Key ID features:   protoconch, spike                                                                   Size:  5 to 6 mm

 

 

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 Close-up of protoconch           Close-up of upper whorls                   Close-up of lower whorls

 

 

The color of the Cerithiopsis flava shell is orangish-brown to a darker brown.  The shell is tall and slender with a protoconch of 4+ smooth whorls (the lower portion may be stained with brown) which are topped by a small darkly colored spike.  (The shell will be difficult to identify if the protoconch is broken off).  There are 3 rows of rounded glassy beads per whorl.  The beads are generally linked by axial ribs and spiral cords.  The aperture is oval and the outer lip thin and crenulate.  There are 11 to 12 whorls and the sutures are rather difficult to identify.


The live Cerithiopsis flava is white.  The antennae are of moderate length, not much tapered, and rounded.

 

 

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Cerithiopsis flava emerging from shell and crawling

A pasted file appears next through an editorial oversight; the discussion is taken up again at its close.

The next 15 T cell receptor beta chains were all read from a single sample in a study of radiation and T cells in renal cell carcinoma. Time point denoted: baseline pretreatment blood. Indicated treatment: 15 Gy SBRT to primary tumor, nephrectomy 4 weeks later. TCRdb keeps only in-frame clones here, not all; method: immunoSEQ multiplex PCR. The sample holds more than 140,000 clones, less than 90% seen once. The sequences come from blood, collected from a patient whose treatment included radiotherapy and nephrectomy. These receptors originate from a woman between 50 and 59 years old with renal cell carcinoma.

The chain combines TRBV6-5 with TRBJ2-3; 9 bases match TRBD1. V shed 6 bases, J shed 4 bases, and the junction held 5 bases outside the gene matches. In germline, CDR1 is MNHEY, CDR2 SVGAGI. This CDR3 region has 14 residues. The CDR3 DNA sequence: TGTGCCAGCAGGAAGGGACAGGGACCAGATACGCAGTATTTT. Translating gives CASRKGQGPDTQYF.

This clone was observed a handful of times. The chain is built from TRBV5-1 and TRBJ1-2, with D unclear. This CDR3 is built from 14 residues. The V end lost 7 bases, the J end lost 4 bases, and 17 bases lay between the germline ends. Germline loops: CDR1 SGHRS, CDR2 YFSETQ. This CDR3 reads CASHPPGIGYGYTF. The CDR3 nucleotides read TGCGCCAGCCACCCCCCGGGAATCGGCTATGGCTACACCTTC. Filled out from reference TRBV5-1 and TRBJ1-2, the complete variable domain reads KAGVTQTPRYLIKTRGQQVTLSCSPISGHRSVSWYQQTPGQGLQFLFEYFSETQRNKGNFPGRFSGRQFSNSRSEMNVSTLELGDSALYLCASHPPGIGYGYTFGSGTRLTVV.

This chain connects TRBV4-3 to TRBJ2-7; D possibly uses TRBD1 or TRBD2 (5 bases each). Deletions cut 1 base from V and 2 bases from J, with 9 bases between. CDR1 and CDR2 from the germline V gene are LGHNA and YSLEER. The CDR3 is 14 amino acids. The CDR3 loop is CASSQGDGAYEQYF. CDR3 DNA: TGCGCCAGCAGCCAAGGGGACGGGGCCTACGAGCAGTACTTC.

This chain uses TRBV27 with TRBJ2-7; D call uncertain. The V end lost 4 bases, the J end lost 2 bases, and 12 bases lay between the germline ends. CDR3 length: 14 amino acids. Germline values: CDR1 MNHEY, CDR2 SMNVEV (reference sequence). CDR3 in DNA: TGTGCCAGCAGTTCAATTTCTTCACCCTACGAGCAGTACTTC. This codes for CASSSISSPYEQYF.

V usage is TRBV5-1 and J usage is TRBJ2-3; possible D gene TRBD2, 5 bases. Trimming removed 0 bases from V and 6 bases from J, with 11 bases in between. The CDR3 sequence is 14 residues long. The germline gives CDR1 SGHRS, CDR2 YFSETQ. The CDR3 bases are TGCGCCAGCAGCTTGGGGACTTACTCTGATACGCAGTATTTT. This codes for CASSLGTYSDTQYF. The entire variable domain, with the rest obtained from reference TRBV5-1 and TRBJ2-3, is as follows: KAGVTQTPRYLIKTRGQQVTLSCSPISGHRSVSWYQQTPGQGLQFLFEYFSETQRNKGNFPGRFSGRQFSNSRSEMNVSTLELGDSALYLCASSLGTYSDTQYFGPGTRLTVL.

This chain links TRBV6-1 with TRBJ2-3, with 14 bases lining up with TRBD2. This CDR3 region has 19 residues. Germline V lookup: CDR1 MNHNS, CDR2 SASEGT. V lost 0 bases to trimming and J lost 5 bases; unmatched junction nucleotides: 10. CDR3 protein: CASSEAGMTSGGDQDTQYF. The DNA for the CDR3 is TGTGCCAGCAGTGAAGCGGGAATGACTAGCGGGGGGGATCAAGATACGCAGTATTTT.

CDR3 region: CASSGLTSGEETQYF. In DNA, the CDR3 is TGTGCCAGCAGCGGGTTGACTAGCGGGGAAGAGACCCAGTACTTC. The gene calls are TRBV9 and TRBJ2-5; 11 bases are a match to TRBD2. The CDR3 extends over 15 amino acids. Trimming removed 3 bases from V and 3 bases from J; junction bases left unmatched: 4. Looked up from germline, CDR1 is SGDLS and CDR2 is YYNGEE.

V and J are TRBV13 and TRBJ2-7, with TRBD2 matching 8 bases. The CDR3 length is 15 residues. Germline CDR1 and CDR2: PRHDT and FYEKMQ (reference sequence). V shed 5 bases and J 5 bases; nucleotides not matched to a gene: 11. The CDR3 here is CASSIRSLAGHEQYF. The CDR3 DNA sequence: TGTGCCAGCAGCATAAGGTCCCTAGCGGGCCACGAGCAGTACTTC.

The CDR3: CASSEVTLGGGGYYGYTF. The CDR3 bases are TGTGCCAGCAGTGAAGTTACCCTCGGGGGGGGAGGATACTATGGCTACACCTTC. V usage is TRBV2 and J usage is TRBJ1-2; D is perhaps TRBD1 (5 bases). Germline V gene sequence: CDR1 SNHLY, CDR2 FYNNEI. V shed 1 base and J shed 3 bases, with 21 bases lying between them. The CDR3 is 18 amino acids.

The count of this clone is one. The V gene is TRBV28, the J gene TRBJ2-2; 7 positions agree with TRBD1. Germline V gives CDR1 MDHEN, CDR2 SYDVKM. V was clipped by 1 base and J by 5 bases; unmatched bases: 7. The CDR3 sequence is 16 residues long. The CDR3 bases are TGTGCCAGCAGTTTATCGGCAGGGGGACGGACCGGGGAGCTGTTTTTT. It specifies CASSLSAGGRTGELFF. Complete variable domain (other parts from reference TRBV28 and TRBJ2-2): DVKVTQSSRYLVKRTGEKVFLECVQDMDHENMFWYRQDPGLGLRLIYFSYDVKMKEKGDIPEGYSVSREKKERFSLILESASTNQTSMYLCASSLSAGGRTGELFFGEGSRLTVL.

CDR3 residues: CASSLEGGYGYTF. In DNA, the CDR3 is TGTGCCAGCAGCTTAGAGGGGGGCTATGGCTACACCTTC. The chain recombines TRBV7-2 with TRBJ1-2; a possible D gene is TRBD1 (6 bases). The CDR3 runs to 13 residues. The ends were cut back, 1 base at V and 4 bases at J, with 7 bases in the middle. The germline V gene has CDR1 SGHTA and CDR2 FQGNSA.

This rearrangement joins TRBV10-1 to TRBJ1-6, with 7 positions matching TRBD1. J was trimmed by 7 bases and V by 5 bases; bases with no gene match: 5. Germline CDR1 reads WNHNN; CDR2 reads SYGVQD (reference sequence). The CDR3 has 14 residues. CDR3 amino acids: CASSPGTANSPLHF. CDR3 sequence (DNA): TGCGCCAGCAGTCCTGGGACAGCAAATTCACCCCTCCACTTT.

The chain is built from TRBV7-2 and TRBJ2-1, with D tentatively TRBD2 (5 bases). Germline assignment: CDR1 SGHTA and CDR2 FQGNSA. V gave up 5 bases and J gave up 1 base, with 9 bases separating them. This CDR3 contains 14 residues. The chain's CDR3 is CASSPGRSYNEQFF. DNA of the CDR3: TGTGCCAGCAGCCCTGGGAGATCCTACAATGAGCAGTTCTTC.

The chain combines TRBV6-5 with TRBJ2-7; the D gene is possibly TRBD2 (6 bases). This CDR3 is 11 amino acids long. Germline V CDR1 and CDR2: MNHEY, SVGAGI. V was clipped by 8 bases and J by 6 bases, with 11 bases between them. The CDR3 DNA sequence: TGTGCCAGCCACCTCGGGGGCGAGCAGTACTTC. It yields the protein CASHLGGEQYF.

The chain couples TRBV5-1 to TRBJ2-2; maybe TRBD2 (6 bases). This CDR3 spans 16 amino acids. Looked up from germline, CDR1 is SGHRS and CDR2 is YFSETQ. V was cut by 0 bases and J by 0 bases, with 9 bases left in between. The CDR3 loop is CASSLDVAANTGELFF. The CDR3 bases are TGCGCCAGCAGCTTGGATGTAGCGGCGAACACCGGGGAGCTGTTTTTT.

Long Key: 

 

 

Key terminology choices:  slender, beaded, oval, minute, smooth, short, very tall

 

 

References:    Lee, p. 85; Redfern, p. 70

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Cerithiopsis greenii

Green’s Cerithiopsis

 

Key ID features:     protoconch, upper row of beads                                         Size:  3 to 5 mm

 

 

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                             Close-up of protoconch                       Close-up of beads

 

 

The color of the Cerithiopsis greenii shell is brown to orange-brown. The shell is slender with a golden-brown protoconch of 3 smooth whorls.  There are 3 rows of rounded glassy beads per whorl, the top row somewhat reduced in size on the upper adult whorls.  The beads are generally linked by axial ribs and spiral cords.  The aperture is oval and the outer lip thin.  There are 10 to 13 whorls and the sutures are rather difficult to identify.


The live Cerithiopsis greeni is white with some considerable areas of black on the foot. 

 

 

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Cerithiopsis greeni emerging from shell and crawling

 

 

 

 

Similar species:  C. iontha (protoconch of 2+ glassy whorls); C. pseudomovilla (protoconch of 2.5 whorls, beads on upper whorls unevenly spaced); C. Sp. A (protoconch of 4 whorls)

 

 

Long Key: 

 

 

Key terminology choices:  slender, beaded, oval, minute, smooth, short, very tall

 

 

References:  Abbot, p. 108; Abbot and Morris, p. 168; Lee, p. 85; Redfern, p. 71; Rehder, p. 443